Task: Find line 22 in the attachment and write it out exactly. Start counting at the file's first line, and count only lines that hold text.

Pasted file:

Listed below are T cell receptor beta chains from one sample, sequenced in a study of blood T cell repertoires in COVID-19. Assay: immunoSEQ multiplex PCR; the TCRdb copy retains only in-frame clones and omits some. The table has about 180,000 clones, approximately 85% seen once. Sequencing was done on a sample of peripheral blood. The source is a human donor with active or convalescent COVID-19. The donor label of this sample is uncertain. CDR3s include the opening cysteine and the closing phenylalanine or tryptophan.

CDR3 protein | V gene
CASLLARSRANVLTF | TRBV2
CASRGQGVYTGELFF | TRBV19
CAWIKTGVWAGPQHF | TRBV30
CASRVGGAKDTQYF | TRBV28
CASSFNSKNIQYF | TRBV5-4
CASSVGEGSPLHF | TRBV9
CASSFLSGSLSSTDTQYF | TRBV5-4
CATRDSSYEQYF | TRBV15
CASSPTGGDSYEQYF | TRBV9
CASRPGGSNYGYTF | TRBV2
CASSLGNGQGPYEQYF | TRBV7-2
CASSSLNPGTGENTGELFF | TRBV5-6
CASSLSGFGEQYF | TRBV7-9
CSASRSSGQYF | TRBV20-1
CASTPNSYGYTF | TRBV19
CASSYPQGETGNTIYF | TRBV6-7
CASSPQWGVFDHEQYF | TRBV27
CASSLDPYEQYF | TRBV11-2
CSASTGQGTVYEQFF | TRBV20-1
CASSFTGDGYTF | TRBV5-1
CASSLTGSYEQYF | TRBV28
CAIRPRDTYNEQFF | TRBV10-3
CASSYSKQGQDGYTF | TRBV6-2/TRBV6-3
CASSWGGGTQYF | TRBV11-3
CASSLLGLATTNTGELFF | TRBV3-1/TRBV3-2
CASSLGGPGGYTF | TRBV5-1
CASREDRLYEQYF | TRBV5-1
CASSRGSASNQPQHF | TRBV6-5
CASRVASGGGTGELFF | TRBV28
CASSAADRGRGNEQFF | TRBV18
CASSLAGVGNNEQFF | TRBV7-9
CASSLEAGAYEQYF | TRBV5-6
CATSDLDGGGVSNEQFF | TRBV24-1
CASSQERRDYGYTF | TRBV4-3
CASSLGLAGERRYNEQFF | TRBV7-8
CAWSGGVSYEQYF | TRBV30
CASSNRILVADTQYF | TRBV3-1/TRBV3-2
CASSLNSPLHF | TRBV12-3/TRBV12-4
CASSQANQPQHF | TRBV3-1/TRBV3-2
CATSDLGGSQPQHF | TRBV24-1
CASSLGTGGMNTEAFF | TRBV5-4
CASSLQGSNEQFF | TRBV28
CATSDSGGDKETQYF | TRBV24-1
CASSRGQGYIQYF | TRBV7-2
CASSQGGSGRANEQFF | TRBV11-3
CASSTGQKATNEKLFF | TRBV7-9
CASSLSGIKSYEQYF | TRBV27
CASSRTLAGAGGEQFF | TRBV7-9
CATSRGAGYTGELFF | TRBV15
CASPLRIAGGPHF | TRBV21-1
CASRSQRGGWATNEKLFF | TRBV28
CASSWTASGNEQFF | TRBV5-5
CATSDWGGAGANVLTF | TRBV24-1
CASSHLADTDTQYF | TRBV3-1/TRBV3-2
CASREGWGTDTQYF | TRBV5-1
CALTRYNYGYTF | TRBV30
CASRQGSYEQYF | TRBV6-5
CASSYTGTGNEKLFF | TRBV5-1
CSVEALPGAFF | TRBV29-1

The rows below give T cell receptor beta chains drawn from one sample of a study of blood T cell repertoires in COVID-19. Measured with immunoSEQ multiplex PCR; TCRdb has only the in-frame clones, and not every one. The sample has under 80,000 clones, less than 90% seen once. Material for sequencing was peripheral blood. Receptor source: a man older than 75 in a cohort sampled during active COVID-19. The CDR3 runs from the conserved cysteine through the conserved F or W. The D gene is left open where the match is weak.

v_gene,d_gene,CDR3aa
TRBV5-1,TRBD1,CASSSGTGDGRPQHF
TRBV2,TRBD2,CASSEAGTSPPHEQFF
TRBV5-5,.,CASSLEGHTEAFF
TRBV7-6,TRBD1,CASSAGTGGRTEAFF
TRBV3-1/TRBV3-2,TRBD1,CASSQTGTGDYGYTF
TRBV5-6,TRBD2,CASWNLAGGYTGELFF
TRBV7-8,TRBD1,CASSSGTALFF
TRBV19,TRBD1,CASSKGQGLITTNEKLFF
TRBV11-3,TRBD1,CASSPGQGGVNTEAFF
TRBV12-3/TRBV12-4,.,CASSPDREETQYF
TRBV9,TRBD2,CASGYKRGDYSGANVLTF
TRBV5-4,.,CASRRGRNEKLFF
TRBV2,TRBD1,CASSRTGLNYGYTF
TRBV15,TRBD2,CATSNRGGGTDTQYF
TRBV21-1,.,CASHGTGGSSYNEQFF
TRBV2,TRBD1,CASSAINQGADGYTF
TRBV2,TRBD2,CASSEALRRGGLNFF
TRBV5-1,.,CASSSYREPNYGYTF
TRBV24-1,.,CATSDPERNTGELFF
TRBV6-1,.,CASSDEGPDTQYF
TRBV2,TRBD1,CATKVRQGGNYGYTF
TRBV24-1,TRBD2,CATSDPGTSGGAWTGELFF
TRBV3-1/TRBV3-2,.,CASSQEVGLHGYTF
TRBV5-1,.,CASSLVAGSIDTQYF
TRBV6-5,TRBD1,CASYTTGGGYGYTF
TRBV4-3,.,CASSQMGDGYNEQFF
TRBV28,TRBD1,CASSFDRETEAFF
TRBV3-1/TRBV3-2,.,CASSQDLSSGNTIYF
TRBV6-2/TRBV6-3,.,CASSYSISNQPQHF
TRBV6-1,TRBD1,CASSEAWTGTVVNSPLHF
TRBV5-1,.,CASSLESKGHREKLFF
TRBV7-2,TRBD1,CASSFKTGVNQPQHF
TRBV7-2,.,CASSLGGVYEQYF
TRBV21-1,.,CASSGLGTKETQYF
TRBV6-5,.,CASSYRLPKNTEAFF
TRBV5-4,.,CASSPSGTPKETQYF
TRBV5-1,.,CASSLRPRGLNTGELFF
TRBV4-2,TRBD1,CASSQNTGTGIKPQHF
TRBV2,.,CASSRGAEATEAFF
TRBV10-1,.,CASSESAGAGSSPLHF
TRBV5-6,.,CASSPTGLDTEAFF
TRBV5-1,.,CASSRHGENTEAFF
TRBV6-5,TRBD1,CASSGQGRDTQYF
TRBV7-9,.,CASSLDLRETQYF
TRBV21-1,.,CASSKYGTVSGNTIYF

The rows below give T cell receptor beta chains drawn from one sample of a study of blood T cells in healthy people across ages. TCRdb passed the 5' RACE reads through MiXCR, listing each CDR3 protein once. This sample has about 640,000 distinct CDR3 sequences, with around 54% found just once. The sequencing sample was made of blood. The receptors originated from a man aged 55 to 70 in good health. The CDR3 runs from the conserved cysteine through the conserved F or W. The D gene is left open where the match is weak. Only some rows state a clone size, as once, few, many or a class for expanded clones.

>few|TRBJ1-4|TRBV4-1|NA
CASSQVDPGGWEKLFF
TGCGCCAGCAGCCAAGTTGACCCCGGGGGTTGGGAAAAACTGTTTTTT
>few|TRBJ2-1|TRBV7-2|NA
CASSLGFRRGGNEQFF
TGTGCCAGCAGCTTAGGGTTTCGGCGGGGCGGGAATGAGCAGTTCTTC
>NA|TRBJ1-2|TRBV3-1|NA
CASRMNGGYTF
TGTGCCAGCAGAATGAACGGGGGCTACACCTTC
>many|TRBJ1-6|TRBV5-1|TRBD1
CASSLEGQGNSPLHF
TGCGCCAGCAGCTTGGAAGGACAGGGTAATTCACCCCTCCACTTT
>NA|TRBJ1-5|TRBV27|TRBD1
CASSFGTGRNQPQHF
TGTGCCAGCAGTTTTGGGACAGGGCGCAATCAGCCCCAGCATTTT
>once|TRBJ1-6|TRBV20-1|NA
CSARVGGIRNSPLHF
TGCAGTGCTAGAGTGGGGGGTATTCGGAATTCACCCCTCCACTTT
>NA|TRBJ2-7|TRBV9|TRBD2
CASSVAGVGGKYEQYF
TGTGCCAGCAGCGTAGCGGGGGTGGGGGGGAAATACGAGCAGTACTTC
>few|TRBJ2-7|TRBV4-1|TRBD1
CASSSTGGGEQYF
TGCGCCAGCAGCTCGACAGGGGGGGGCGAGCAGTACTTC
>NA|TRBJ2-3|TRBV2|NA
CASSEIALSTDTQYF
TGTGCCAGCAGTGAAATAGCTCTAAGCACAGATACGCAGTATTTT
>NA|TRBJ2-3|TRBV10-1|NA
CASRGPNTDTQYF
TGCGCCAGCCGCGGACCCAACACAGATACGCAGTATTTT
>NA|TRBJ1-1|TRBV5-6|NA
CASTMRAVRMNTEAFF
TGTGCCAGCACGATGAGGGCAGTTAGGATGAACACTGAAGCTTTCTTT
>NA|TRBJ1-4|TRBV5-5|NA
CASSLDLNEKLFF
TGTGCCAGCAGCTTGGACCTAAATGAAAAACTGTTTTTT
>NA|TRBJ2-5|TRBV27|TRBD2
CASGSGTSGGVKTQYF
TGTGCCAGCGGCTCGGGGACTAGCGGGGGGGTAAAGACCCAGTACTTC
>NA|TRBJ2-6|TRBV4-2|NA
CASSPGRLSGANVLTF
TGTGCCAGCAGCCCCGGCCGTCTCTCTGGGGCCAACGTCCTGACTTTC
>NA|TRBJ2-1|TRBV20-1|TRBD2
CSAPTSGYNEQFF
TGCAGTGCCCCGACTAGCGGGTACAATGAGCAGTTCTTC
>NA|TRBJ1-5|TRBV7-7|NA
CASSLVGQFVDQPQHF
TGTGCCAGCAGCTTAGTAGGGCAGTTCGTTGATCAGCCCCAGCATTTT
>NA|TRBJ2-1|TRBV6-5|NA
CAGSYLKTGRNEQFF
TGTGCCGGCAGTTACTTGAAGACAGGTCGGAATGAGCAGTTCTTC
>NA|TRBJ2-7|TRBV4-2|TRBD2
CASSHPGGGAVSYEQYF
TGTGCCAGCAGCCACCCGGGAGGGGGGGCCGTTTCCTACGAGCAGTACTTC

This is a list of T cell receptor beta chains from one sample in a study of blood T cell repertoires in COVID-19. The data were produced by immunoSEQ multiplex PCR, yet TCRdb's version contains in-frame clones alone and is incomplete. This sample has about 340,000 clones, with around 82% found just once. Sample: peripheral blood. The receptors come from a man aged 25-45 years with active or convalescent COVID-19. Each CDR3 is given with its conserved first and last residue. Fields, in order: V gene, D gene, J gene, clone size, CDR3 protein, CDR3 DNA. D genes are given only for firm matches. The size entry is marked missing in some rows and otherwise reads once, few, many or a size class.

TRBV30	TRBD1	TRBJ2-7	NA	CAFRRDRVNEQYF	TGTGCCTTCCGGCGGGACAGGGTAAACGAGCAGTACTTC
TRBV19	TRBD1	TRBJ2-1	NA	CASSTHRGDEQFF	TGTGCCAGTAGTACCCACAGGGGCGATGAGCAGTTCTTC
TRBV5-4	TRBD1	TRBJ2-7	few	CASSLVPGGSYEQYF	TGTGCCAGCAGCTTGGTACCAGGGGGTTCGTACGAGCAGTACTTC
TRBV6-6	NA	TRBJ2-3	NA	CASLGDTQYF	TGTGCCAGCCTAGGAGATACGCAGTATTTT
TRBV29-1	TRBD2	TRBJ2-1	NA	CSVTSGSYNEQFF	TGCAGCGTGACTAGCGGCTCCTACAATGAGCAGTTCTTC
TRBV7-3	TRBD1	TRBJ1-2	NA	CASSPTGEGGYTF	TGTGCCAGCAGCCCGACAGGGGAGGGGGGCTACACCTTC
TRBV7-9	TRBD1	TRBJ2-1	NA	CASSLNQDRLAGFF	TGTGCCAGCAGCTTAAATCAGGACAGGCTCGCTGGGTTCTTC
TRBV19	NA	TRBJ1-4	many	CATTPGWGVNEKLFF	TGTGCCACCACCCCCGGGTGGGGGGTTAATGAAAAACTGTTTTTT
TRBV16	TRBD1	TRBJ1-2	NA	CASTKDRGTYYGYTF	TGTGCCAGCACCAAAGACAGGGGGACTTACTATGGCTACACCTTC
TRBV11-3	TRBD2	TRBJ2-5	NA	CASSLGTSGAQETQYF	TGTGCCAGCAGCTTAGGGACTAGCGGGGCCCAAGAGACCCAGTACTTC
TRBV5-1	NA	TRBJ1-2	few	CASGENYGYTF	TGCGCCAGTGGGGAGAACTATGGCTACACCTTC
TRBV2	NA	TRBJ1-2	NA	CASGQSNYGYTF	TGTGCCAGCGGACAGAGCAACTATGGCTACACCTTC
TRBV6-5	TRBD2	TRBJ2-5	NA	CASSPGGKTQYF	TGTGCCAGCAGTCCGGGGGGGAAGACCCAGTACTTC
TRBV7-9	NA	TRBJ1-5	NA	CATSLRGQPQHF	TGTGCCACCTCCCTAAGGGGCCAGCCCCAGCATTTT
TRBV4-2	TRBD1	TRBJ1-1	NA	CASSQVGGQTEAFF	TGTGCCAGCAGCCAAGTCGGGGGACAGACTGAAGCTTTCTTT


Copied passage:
CASSFTGDGYTF | TRBV5-1